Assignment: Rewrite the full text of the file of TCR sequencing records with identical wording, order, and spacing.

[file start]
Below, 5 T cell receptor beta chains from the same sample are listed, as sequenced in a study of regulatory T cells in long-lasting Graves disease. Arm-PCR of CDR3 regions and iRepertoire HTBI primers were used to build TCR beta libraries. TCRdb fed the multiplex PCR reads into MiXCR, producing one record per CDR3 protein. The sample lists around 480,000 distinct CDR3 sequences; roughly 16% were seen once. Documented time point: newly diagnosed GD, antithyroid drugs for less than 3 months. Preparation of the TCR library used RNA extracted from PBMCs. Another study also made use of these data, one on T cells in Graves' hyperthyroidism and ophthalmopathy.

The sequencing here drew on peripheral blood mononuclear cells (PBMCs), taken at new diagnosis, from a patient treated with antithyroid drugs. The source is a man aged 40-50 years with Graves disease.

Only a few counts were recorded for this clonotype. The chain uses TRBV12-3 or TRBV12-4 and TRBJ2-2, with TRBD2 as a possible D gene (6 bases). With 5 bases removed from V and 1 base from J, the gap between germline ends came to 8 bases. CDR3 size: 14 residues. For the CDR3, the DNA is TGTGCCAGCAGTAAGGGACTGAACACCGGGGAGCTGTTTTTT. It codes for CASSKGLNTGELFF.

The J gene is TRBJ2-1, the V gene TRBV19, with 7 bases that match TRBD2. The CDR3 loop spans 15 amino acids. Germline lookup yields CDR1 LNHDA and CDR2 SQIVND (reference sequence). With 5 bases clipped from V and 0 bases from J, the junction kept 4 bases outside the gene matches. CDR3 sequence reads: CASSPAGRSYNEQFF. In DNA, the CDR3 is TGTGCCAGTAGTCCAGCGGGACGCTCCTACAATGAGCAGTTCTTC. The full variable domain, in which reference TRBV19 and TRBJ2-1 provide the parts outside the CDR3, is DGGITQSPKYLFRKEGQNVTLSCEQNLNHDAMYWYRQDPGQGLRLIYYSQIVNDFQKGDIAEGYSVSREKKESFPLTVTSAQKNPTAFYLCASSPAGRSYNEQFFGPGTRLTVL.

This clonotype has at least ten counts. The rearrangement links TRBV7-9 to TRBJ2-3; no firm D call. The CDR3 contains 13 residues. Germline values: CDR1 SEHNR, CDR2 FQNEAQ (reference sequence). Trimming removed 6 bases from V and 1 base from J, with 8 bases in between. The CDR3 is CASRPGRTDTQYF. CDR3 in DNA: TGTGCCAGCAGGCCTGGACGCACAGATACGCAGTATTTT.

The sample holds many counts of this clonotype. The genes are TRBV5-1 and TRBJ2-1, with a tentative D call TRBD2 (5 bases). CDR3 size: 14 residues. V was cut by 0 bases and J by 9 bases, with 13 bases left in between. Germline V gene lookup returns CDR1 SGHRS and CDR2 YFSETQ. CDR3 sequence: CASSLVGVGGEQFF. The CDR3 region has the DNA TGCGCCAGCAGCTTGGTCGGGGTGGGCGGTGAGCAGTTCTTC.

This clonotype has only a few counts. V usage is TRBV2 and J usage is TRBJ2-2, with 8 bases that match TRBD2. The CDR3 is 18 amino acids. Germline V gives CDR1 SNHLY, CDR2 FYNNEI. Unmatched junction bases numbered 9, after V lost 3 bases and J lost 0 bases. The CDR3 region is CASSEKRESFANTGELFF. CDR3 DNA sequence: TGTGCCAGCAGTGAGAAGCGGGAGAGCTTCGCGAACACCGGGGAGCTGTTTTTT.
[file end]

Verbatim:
Below, 5 T cell receptor beta chains from the same sample are listed, as sequenced in a study of regulatory T cells in long-lasting Graves disease. Arm-PCR of CDR3 regions and iRepertoire HTBI primers were used to build TCR beta libraries. TCRdb fed the multiplex PCR reads into MiXCR, producing one record per CDR3 protein. The sample lists around 480,000 distinct CDR3 sequences; roughly 16% were seen once. Documented time point: newly diagnosed GD, antithyroid drugs for less than 3 months. Preparation of the TCR library used RNA extracted from PBMCs. Another study also made use of these data, one on T cells in Graves' hyperthyroidism and ophthalmopathy.

The sequencing here drew on peripheral blood mononuclear cells (PBMCs), taken at new diagnosis, from a patient treated with antithyroid drugs. The source is a man aged 40-50 years with Graves disease.

Only a few counts were recorded for this clonotype. The chain uses TRBV12-3 or TRBV12-4 and TRBJ2-2, with TRBD2 as a possible D gene (6 bases). With 5 bases removed from V and 1 base from J, the gap between germline ends came to 8 bases. CDR3 size: 14 residues. For the CDR3, the DNA is TGTGCCAGCAGTAAGGGACTGAACACCGGGGAGCTGTTTTTT. It codes for CASSKGLNTGELFF.

The J gene is TRBJ2-1, the V gene TRBV19, with 7 bases that match TRBD2. The CDR3 loop spans 15 amino acids. Germline lookup yields CDR1 LNHDA and CDR2 SQIVND (reference sequence). With 5 bases clipped from V and 0 bases from J, the junction kept 4 bases outside the gene matches. CDR3 sequence reads: CASSPAGRSYNEQFF. In DNA, the CDR3 is TGTGCCAGTAGTCCAGCGGGACGCTCCTACAATGAGCAGTTCTTC. The full variable domain, in which reference TRBV19 and TRBJ2-1 provide the parts outside the CDR3, is DGGITQSPKYLFRKEGQNVTLSCEQNLNHDAMYWYRQDPGQGLRLIYYSQIVNDFQKGDIAEGYSVSREKKESFPLTVTSAQKNPTAFYLCASSPAGRSYNEQFFGPGTRLTVL.

This clonotype has at least ten counts. The rearrangement links TRBV7-9 to TRBJ2-3; no firm D call. The CDR3 contains 13 residues. Germline values: CDR1 SEHNR, CDR2 FQNEAQ (reference sequence). Trimming removed 6 bases from V and 1 base from J, with 8 bases in between. The CDR3 is CASRPGRTDTQYF. CDR3 in DNA: TGTGCCAGCAGGCCTGGACGCACAGATACGCAGTATTTT.

The sample holds many counts of this clonotype. The genes are TRBV5-1 and TRBJ2-1, with a tentative D call TRBD2 (5 bases). CDR3 size: 14 residues. V was cut by 0 bases and J by 9 bases, with 13 bases left in between. Germline V gene lookup returns CDR1 SGHRS and CDR2 YFSETQ. CDR3 sequence: CASSLVGVGGEQFF. The CDR3 region has the DNA TGCGCCAGCAGCTTGGTCGGGGTGGGCGGTGAGCAGTTCTTC.

This clonotype has only a few counts. V usage is TRBV2 and J usage is TRBJ2-2, with 8 bases that match TRBD2. The CDR3 is 18 amino acids. Germline V gives CDR1 SNHLY, CDR2 FYNNEI. Unmatched junction bases numbered 9, after V lost 3 bases and J lost 0 bases. The CDR3 region is CASSEKRESFANTGELFF. CDR3 DNA sequence: TGTGCCAGCAGTGAGAAGCGGGAGAGCTTCGCGAACACCGGGGAGCTGTTTTTT.